The Rocky Mountain Institute (RMI) has launched a new online calculator to help architects, designers, and builders achieve carbon emission reduction goals for new construction and retrofit residential and commercial projects. Called Green Footstep, the free carbon calculator allows designers to address multiple sources of carbon emissions over a building's lifetime and estimate the impact of specific design decisions in the quest for carbon neutrality.
In addition to carbon neutrality and net-zero site energy performance goals, Green Footstep also helps designers comply with the U.S. Green Building Council's LEED energy credit guidelines and the goals of Architecture 2030's 2030 Challenge.
Green Footstep gives designers the tools to make more informed design decisions by allowing them to estimate a building's life cycle carbon footprint. The program accounts for a project site's intrinsic carbon storage and weighs it against the carbon emissions generated by site preparation, construction, and operation of the building. Users can see the areas in which their projects fall short of carbon reduction or energy performance goals and make changes accordingly.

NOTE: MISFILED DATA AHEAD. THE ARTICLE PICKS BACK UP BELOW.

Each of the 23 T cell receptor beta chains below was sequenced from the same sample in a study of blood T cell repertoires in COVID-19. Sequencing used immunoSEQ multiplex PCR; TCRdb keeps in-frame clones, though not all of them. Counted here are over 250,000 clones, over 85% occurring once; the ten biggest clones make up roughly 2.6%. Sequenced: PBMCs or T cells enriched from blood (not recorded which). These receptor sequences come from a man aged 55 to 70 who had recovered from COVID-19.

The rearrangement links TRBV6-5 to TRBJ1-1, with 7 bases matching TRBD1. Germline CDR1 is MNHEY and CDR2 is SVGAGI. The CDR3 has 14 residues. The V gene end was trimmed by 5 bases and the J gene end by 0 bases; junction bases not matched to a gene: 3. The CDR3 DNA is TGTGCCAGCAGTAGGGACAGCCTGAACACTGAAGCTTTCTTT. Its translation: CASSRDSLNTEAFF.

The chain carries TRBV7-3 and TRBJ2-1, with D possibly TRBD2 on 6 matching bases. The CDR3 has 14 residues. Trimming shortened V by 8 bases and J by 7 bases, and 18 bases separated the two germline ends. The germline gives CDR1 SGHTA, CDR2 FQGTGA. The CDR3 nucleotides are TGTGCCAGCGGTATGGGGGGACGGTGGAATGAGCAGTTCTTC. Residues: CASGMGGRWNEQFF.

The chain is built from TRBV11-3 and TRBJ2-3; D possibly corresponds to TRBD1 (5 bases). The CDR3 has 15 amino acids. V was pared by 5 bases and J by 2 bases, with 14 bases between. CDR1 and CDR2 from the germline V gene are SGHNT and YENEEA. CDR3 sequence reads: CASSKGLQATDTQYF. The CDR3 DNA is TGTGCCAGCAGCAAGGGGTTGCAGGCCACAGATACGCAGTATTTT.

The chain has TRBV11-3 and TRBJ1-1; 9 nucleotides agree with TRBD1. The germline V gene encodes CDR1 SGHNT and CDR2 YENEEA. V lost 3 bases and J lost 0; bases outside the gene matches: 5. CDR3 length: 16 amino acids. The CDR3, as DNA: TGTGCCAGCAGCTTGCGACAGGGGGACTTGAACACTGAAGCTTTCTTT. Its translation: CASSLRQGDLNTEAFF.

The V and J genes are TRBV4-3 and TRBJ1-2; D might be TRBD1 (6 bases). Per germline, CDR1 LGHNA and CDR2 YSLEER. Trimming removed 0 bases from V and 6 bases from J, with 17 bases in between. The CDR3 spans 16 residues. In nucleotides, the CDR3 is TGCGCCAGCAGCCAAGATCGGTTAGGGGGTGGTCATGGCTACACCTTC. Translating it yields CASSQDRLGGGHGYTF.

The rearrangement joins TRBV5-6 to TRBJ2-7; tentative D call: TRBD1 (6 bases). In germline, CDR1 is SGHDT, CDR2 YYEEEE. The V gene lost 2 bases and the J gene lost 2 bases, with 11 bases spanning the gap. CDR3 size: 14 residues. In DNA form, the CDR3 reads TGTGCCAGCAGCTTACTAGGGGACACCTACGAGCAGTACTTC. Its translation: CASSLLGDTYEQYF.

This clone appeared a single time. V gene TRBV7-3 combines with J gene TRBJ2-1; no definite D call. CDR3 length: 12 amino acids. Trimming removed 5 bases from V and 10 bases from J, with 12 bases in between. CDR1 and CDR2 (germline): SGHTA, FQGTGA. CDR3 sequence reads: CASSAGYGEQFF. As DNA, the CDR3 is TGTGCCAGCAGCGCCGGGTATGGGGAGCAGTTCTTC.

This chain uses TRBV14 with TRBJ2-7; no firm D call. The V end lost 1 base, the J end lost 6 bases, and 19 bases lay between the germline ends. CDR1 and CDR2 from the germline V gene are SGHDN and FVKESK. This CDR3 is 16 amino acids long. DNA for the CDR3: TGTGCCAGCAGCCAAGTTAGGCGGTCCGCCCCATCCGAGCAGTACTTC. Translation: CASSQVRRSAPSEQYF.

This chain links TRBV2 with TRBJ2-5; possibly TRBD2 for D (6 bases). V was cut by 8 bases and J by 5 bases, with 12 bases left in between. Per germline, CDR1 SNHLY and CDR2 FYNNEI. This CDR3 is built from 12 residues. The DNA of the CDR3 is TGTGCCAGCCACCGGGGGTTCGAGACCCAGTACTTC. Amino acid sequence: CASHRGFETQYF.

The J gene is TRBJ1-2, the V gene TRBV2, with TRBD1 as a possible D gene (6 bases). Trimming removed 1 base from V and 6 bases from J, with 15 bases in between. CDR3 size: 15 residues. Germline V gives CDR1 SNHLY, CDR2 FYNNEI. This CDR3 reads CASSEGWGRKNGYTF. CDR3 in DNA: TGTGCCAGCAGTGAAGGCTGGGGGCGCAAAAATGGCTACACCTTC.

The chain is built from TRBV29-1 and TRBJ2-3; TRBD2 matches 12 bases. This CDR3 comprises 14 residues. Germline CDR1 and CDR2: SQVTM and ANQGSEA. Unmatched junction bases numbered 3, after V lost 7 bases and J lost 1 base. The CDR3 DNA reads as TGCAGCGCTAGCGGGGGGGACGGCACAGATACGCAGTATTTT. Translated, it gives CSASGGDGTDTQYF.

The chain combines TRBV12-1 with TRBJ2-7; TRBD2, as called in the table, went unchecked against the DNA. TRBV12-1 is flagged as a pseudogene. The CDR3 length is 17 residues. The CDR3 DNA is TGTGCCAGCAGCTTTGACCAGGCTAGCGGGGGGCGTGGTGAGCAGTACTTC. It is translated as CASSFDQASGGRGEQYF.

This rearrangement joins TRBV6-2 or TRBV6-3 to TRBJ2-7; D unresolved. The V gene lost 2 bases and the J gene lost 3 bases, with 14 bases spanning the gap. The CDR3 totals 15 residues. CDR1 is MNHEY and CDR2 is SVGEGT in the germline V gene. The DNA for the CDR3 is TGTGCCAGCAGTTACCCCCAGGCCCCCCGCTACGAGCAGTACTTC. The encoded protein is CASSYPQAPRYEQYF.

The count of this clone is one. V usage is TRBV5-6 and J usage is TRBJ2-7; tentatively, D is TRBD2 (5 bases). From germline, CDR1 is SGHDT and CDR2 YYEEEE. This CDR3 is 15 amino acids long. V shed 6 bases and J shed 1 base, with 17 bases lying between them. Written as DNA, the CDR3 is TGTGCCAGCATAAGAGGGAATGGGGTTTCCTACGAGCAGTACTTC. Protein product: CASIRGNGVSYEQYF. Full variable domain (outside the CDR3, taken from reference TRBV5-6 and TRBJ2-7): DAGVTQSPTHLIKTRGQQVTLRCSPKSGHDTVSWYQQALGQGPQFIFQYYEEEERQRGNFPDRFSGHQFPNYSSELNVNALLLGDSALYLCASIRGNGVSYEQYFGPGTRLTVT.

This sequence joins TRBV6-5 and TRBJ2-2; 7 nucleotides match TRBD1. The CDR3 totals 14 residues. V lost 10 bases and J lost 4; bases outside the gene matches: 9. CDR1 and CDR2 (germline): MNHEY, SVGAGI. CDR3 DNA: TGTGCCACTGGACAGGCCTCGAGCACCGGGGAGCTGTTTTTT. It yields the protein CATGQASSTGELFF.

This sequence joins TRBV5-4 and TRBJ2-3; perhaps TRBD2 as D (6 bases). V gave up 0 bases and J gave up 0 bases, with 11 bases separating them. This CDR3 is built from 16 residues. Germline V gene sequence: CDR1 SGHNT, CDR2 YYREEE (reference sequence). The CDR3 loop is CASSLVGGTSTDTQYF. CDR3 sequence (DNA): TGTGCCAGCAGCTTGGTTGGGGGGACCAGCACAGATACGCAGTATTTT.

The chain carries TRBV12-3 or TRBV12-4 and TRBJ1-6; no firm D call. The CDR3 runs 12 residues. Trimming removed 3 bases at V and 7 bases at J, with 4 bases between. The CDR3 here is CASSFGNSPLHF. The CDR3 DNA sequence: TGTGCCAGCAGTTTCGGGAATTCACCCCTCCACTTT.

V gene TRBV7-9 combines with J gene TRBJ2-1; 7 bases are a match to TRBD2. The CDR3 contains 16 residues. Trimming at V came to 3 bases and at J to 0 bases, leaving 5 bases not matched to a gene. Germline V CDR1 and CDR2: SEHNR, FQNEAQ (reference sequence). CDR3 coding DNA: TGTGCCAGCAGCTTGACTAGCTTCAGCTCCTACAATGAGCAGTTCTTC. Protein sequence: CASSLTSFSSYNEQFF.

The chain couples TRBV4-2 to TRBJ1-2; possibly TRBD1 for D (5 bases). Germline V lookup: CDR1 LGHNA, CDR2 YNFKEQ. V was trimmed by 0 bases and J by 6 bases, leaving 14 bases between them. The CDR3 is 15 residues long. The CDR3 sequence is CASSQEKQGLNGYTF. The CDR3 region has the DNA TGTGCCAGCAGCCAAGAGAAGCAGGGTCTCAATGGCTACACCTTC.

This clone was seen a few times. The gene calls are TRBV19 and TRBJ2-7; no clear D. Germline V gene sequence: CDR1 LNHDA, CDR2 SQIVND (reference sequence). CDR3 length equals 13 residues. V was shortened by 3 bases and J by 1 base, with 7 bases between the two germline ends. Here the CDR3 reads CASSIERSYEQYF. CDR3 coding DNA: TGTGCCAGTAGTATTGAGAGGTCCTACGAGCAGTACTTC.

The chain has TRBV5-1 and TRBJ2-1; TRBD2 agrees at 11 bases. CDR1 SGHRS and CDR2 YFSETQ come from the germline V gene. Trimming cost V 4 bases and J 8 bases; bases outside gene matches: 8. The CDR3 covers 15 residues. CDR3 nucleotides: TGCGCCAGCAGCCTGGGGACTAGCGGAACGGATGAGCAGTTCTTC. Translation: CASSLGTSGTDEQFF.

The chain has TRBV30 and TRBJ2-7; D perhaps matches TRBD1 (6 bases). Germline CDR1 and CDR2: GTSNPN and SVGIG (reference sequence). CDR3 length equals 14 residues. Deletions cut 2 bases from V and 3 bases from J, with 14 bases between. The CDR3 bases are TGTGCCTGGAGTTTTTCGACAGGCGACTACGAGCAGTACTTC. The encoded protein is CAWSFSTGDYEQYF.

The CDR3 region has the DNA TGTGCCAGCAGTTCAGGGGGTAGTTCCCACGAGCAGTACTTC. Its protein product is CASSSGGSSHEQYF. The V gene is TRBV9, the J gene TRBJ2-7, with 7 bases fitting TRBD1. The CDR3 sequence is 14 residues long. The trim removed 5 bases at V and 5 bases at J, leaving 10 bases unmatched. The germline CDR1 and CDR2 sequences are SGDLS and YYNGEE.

"Green Footstep allows designers to adjust design targets, such as building energy use intensity and incorporating more renewables, that will get the building out of carbon debt, edging the building closer to carbon neutrality," says Michael Bendewald, the RMI analyst who developed the calculator, in a statement announcing the online tool.
RMI recommends designers, builders, architects, and other users employ Green Footstep for a project as early as the pre-design phase and then test multiple target design changes, as necessary, throughout the design process. Users simply input project information—including location, site characteristics, and building characteristics—and the program generates a carbon emissions building performance report.
The Green Footstep Web site also offers building case studies revealing how the program has helped other projects reach carbon reduction goals. By creating a free account, users can input project information and goals, save them, and revisit them to make changes or updates. To learn more about using Green Footstep, click here.
Stephani L. Miller is Associate Editor of Residential Architect magazine.